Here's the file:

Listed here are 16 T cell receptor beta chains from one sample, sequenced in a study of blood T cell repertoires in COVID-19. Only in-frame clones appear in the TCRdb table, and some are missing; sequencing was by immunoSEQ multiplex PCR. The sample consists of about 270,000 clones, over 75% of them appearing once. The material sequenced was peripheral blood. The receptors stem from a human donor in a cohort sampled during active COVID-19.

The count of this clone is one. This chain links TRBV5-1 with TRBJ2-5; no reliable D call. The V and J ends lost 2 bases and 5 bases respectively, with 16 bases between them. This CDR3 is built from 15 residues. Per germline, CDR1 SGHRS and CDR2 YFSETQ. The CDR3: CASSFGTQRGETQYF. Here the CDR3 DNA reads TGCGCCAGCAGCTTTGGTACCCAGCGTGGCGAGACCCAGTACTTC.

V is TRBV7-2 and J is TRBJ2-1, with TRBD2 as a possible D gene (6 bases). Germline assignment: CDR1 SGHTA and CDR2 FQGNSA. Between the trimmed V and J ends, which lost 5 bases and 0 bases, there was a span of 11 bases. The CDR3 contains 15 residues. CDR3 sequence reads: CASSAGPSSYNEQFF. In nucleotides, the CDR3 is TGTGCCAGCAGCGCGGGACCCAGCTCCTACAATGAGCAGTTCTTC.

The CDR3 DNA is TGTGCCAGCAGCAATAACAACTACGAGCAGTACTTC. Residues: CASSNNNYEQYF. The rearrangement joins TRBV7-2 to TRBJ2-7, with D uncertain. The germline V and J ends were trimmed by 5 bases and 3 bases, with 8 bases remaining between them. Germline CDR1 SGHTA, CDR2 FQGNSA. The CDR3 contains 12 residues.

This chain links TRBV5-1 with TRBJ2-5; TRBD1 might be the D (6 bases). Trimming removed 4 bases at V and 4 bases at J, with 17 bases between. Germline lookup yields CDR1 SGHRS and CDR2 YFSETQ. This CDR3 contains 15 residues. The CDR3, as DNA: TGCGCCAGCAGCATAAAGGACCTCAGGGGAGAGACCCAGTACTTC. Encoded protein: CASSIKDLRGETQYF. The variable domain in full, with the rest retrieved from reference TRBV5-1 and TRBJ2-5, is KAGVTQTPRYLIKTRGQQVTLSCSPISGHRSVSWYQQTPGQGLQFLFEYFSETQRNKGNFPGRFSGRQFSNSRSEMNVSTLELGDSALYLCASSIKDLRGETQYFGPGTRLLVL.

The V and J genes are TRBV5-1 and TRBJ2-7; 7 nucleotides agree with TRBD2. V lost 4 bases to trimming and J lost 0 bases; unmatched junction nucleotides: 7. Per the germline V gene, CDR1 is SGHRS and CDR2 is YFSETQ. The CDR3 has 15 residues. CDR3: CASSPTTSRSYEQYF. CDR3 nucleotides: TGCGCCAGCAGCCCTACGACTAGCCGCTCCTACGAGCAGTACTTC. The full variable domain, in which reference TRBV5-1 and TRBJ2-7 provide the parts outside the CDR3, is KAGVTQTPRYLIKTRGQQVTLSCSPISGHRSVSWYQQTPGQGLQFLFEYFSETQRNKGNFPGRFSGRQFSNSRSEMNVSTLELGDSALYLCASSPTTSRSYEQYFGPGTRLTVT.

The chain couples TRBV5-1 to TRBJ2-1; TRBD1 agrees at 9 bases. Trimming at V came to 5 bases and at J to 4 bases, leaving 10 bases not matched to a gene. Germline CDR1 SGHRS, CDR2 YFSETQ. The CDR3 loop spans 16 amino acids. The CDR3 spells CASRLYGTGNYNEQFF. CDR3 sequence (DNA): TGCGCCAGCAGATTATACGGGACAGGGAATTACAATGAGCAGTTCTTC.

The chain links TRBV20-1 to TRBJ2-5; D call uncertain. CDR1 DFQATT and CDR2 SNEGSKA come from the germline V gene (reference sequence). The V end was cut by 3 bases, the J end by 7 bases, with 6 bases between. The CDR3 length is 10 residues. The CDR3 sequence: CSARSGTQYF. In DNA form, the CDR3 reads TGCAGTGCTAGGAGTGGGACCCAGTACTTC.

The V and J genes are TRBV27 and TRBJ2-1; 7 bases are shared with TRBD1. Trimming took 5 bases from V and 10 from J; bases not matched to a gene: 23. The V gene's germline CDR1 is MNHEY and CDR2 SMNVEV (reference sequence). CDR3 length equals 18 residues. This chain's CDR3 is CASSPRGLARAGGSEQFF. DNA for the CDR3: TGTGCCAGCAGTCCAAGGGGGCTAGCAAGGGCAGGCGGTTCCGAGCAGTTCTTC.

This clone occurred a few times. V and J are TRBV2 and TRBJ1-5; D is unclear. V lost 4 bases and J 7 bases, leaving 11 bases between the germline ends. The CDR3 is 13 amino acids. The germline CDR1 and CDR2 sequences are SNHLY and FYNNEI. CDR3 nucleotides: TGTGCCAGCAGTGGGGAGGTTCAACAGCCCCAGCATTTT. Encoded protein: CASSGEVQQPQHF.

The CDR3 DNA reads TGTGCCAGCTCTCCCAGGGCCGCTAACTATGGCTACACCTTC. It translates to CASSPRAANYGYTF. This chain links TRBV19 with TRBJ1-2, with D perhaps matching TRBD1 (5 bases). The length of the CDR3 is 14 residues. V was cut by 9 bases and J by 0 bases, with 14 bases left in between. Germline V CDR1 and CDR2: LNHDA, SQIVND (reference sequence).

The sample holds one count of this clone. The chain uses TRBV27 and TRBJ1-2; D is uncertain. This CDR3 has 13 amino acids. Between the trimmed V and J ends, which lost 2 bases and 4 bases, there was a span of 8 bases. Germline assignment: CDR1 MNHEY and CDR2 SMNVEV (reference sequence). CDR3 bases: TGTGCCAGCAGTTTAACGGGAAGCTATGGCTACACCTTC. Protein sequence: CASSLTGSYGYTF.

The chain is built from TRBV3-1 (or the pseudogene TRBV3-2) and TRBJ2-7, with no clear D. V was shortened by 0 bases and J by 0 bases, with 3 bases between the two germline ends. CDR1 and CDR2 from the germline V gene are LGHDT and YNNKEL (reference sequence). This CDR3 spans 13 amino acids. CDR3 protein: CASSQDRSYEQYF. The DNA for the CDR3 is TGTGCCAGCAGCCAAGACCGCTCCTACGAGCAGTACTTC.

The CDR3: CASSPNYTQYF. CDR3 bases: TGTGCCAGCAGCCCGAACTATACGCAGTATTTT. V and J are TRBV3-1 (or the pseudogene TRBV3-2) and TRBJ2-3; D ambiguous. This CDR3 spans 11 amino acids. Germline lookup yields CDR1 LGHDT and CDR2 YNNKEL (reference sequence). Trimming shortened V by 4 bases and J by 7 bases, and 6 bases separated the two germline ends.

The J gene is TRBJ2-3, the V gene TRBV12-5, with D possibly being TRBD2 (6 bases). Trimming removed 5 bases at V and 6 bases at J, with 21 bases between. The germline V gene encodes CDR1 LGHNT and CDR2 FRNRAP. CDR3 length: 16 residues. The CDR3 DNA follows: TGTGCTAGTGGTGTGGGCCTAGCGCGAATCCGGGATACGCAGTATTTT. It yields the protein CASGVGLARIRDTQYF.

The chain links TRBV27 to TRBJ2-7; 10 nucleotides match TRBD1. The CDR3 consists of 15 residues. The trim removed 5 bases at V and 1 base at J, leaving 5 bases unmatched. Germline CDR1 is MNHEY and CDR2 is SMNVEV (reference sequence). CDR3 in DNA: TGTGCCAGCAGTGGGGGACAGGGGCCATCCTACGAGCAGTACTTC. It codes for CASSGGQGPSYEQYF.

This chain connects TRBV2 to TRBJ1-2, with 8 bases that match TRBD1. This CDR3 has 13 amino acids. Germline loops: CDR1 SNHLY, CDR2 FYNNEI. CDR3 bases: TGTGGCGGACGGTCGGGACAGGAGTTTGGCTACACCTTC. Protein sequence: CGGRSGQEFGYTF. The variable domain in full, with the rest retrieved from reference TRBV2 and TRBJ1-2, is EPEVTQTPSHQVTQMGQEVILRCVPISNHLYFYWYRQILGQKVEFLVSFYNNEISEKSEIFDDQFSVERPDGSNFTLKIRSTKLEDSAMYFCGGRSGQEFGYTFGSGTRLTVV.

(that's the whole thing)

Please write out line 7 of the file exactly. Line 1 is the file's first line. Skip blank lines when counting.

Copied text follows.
The chain couples TRBV5-1 to TRBJ2-1; TRBD1 agrees at 9 bases. Trimming at V came to 5 bases and at J to 4 bases, leaving 10 bases not matched to a gene. Germline CDR1 SGHRS, CDR2 YFSETQ. The CDR3 loop spans 16 amino acids. The CDR3 spells CASRLYGTGNYNEQFF. CDR3 sequence (DNA): TGCGCCAGCAGATTATACGGGACAGGGAATTACAATGAGCAGTTCTTC.